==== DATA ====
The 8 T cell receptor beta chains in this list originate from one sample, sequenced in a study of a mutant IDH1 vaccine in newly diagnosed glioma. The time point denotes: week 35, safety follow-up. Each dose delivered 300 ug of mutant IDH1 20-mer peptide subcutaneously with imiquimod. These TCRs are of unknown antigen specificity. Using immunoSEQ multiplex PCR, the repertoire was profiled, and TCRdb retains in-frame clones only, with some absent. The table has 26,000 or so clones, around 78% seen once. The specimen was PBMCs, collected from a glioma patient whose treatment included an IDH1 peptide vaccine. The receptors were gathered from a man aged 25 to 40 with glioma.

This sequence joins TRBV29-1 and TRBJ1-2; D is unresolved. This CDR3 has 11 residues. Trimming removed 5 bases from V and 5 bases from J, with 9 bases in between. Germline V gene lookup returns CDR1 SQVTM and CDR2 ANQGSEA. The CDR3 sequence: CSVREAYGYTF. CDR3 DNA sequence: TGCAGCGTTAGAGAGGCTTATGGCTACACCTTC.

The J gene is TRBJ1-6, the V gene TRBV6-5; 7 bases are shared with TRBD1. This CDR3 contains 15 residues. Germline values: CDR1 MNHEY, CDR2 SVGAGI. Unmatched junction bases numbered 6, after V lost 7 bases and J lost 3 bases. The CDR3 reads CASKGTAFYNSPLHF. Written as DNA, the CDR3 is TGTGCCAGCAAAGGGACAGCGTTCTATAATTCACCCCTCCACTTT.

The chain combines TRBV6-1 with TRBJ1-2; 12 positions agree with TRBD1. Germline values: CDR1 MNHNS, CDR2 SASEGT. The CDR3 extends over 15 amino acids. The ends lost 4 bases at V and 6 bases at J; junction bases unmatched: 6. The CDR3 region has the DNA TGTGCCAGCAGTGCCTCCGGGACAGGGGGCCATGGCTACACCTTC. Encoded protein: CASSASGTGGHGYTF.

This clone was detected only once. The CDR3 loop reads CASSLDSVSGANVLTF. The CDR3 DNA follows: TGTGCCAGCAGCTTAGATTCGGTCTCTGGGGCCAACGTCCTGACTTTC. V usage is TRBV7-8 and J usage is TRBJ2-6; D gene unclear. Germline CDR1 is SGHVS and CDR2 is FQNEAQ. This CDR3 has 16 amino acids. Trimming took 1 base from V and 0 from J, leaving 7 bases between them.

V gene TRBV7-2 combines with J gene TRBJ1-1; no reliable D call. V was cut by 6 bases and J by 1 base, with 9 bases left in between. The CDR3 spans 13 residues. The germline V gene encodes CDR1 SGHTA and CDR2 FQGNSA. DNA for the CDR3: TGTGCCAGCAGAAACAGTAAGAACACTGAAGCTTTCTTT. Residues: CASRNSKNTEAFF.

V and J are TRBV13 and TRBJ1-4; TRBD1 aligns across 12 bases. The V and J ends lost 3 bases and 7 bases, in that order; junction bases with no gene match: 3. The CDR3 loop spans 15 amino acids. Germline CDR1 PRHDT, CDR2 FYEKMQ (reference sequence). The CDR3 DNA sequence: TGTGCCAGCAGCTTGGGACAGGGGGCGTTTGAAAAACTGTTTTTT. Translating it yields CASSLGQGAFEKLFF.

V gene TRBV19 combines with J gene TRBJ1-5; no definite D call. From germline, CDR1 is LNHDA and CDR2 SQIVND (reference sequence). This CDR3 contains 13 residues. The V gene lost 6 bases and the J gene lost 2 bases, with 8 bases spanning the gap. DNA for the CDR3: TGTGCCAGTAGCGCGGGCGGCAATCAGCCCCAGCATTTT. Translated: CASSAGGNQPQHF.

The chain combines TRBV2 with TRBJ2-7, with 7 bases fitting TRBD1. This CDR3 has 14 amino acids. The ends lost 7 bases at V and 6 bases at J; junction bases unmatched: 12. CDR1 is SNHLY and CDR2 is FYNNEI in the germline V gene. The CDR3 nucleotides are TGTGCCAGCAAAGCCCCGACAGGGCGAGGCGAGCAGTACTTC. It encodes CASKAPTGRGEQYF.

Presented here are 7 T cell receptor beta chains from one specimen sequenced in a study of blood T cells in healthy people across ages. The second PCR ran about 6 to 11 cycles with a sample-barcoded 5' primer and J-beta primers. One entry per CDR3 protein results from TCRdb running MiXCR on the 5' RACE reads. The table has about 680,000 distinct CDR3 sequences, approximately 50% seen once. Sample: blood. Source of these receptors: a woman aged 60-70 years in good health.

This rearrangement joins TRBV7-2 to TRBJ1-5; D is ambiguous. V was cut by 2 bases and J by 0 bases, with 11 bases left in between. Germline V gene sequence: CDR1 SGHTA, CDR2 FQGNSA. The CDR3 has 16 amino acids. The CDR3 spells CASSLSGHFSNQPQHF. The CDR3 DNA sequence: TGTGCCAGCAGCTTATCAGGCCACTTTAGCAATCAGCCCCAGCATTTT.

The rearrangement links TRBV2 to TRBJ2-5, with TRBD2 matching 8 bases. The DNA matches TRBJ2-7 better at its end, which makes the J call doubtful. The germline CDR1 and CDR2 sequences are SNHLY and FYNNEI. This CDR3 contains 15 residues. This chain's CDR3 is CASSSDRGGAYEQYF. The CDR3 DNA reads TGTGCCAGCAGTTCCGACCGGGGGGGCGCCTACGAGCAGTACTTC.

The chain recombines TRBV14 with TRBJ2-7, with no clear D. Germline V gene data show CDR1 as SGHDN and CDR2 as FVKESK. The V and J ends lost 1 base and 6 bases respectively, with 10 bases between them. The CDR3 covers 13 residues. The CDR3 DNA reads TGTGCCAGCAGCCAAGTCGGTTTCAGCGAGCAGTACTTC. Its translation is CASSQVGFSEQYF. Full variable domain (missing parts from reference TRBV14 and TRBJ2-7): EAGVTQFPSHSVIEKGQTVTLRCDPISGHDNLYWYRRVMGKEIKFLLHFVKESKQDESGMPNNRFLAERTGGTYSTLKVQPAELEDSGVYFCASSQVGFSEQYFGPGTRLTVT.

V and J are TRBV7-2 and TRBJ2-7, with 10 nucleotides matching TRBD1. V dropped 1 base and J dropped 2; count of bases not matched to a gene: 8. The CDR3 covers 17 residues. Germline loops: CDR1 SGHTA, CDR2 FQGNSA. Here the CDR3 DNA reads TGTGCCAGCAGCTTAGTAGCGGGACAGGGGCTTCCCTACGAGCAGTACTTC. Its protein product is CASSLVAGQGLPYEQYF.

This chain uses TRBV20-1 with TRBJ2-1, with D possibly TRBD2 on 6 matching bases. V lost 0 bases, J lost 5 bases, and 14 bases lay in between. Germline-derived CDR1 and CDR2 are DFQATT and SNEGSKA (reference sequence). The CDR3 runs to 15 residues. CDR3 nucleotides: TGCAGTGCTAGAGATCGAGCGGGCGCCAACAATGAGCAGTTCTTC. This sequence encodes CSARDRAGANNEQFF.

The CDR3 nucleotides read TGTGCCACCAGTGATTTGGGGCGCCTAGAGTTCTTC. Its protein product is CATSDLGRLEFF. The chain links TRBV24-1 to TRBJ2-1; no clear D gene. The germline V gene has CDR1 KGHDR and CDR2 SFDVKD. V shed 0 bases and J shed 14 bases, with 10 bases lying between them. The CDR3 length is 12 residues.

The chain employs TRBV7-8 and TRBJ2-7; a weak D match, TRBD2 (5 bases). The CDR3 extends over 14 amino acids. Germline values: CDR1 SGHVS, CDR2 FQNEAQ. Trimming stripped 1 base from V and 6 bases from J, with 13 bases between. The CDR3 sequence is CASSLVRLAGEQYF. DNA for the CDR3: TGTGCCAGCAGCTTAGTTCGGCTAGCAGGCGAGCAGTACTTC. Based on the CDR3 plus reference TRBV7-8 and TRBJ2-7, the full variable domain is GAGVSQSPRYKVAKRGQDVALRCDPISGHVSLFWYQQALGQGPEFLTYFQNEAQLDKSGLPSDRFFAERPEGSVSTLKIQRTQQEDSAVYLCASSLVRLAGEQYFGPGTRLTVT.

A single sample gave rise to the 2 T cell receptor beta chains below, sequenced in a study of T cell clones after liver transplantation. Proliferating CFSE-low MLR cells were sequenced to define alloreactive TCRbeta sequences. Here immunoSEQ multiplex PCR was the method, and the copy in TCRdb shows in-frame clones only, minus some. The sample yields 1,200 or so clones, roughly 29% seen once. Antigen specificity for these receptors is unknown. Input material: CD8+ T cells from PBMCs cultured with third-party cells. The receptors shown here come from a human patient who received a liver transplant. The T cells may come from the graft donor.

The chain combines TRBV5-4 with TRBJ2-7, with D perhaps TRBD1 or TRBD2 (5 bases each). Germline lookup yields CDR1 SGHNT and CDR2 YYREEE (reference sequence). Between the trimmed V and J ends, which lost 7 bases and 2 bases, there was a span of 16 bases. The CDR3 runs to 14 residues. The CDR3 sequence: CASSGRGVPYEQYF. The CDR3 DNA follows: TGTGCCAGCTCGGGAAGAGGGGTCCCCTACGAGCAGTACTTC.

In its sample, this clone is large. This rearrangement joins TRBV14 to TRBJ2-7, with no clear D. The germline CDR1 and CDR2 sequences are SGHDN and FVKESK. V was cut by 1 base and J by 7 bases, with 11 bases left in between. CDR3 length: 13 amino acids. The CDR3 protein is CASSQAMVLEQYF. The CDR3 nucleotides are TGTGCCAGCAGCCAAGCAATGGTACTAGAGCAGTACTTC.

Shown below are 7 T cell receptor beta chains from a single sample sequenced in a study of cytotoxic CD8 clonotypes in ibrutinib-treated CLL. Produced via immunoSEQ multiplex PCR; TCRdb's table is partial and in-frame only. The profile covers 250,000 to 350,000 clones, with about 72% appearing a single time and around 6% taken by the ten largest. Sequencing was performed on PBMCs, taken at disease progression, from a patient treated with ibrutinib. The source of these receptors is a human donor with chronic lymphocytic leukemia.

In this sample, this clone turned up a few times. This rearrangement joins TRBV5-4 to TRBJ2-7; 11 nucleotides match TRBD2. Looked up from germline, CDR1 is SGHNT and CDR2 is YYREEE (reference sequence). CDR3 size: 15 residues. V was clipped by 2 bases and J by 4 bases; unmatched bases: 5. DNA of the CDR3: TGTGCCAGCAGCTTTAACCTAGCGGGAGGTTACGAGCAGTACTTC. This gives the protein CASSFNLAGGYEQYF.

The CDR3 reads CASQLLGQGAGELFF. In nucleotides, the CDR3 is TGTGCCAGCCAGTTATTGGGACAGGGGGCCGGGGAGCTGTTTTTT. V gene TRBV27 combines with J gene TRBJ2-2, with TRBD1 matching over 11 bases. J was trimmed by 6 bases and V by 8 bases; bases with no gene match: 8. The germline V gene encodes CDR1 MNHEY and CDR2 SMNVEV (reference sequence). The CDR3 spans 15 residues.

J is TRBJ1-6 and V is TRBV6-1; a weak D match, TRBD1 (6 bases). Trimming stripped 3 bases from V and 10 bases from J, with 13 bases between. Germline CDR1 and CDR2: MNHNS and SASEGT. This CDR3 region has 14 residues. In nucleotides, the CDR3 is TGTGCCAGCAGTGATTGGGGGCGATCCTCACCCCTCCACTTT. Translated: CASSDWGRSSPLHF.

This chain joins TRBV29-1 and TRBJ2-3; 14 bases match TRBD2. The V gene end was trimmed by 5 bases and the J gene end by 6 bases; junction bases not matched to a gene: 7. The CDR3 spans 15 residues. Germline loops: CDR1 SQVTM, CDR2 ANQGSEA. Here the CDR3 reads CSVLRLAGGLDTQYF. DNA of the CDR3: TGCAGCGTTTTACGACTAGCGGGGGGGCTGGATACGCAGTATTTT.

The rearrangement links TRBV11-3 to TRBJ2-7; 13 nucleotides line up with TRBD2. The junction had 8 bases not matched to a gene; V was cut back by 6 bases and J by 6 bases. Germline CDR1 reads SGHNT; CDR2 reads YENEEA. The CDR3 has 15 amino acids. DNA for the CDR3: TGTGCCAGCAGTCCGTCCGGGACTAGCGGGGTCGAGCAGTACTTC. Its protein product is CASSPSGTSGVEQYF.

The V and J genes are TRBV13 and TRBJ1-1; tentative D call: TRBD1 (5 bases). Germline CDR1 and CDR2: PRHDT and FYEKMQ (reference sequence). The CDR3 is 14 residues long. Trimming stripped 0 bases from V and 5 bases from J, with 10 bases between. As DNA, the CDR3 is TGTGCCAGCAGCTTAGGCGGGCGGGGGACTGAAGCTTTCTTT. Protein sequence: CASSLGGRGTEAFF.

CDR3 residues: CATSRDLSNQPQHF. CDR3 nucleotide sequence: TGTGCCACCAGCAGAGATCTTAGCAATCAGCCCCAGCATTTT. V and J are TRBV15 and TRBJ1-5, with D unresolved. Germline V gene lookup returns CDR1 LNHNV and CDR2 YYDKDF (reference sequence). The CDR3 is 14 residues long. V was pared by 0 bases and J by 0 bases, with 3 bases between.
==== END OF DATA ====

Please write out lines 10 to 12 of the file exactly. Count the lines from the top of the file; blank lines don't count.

Presented here are 7 T cell receptor beta chains from one specimen sequenced in a study of blood T cells in healthy people across ages. The second PCR ran about 6 to 11 cycles with a sample-barcoded 5' primer and J-beta primers. One entry per CDR3 protein results from TCRdb running MiXCR on the 5' RACE reads. The table has about 680,000 distinct CDR3 sequences, approximately 50% seen once. Sample: blood. Source of these receptors: a woman aged 60-70 years in good health.

This rearrangement joins TRBV7-2 to TRBJ1-5; D is ambiguous. V was cut by 2 bases and J by 0 bases, with 11 bases left in between. Germline V gene sequence: CDR1 SGHTA, CDR2 FQGNSA. The CDR3 has 16 amino acids. The CDR3 spells CASSLSGHFSNQPQHF. The CDR3 DNA sequence: TGTGCCAGCAGCTTATCAGGCCACTTTAGCAATCAGCCCCAGCATTTT.

The rearrangement links TRBV2 to TRBJ2-5, with TRBD2 matching 8 bases. The DNA matches TRBJ2-7 better at its end, which makes the J call doubtful. The germline CDR1 and CDR2 sequences are SNHLY and FYNNEI. This CDR3 contains 15 residues. This chain's CDR3 is CASSSDRGGAYEQYF. The CDR3 DNA reads TGTGCCAGCAGTTCCGACCGGGGGGGCGCCTACGAGCAGTACTTC.